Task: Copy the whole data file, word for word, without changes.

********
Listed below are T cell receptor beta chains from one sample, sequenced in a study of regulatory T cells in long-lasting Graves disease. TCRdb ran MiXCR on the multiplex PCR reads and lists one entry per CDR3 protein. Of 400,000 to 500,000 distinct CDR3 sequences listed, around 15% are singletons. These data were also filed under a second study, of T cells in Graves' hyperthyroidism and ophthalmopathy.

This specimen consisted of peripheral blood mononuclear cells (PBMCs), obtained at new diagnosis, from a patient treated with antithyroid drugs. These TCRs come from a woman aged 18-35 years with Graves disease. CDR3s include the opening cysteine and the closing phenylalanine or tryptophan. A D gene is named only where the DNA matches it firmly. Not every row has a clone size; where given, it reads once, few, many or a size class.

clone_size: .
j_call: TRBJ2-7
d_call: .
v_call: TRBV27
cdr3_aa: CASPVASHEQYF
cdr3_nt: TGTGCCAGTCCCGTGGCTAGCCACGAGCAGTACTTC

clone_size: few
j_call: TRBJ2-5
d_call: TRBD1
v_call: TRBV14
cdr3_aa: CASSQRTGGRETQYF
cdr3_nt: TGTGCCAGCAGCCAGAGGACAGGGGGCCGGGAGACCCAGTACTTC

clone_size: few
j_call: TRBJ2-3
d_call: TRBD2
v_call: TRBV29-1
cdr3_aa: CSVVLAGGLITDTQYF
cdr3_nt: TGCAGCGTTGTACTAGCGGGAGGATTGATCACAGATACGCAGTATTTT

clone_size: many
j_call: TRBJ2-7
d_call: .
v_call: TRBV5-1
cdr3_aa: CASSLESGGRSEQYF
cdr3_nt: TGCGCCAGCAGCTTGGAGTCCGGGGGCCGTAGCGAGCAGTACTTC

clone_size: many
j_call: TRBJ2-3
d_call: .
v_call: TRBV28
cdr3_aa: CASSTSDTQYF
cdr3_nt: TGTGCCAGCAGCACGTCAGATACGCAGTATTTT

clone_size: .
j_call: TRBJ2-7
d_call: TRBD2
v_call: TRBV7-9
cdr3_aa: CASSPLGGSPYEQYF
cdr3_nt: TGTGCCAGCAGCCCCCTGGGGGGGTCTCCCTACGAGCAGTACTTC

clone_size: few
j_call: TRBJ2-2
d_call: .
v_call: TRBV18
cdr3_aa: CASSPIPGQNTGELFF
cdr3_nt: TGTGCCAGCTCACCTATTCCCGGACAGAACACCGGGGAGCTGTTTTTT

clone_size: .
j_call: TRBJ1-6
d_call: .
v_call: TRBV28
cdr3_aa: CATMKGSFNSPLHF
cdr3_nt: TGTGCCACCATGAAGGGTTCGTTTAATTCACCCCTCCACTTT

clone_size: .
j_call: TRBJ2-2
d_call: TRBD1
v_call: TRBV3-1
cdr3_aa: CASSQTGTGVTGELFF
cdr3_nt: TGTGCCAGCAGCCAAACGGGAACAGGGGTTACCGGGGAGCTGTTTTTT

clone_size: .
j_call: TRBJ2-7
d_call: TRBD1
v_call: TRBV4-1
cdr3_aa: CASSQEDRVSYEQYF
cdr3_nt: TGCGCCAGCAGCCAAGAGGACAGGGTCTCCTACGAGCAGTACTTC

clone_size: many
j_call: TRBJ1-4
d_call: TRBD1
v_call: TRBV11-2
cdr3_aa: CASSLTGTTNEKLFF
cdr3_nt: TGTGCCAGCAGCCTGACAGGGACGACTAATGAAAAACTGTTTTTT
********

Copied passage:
Listed below are T cell receptor beta chains from one sample, sequenced in a study of regulatory T cells in long-lasting Graves disease. TCRdb ran MiXCR on the multiplex PCR reads and lists one entry per CDR3 protein. Of 400,000 to 500,000 distinct CDR3 sequences listed, around 15% are singletons. These data were also filed under a second study, of T cells in Graves' hyperthyroidism and ophthalmopathy.

This specimen consisted of peripheral blood mononuclear cells (PBMCs), obtained at new diagnosis, from a patient treated with antithyroid drugs. These TCRs come from a woman aged 18-35 years with Graves disease. CDR3s include the opening cysteine and the closing phenylalanine or tryptophan. A D gene is named only where the DNA matches it firmly. Not every row has a clone size; where given, it reads once, few, many or a size class.

clone_size: .
j_call: TRBJ2-7
d_call: .
v_call: TRBV27
cdr3_aa: CASPVASHEQYF
cdr3_nt: TGTGCCAGTCCCGTGGCTAGCCACGAGCAGTACTTC

clone_size: few
j_call: TRBJ2-5
d_call: TRBD1
v_call: TRBV14
cdr3_aa: CASSQRTGGRETQYF
cdr3_nt: TGTGCCAGCAGCCAGAGGACAGGGGGCCGGGAGACCCAGTACTTC

clone_size: few
j_call: TRBJ2-3
d_call: TRBD2
v_call: TRBV29-1
cdr3_aa: CSVVLAGGLITDTQYF
cdr3_nt: TGCAGCGTTGTACTAGCGGGAGGATTGATCACAGATACGCAGTATTTT

clone_size: many
j_call: TRBJ2-7
d_call: .
v_call: TRBV5-1
cdr3_aa: CASSLESGGRSEQYF
cdr3_nt: TGCGCCAGCAGCTTGGAGTCCGGGGGCCGTAGCGAGCAGTACTTC

clone_size: many
j_call: TRBJ2-3
d_call: .
v_call: TRBV28
cdr3_aa: CASSTSDTQYF
cdr3_nt: TGTGCCAGCAGCACGTCAGATACGCAGTATTTT

clone_size: .
j_call: TRBJ2-7
d_call: TRBD2
v_call: TRBV7-9
cdr3_aa: CASSPLGGSPYEQYF
cdr3_nt: TGTGCCAGCAGCCCCCTGGGGGGGTCTCCCTACGAGCAGTACTTC

clone_size: few
j_call: TRBJ2-2
d_call: .
v_call: TRBV18
cdr3_aa: CASSPIPGQNTGELFF
cdr3_nt: TGTGCCAGCTCACCTATTCCCGGACAGAACACCGGGGAGCTGTTTTTT

clone_size: .
j_call: TRBJ1-6
d_call: .
v_call: TRBV28
cdr3_aa: CATMKGSFNSPLHF
cdr3_nt: TGTGCCACCATGAAGGGTTCGTTTAATTCACCCCTCCACTTT

clone_size: .
j_call: TRBJ2-2
d_call: TRBD1
v_call: TRBV3-1
cdr3_aa: CASSQTGTGVTGELFF
cdr3_nt: TGTGCCAGCAGCCAAACGGGAACAGGGGTTACCGGGGAGCTGTTTTTT

clone_size: .
j_call: TRBJ2-7
d_call: TRBD1
v_call: TRBV4-1
cdr3_aa: CASSQEDRVSYEQYF
cdr3_nt: TGCGCCAGCAGCCAAGAGGACAGGGTCTCCTACGAGCAGTACTTC

clone_size: many
j_call: TRBJ1-4
d_call: TRBD1
v_call: TRBV11-2
cdr3_aa: CASSLTGTTNEKLFF
cdr3_nt: TGTGCCAGCAGCCTGACAGGGACGACTAATGAAAAACTGTTTTTT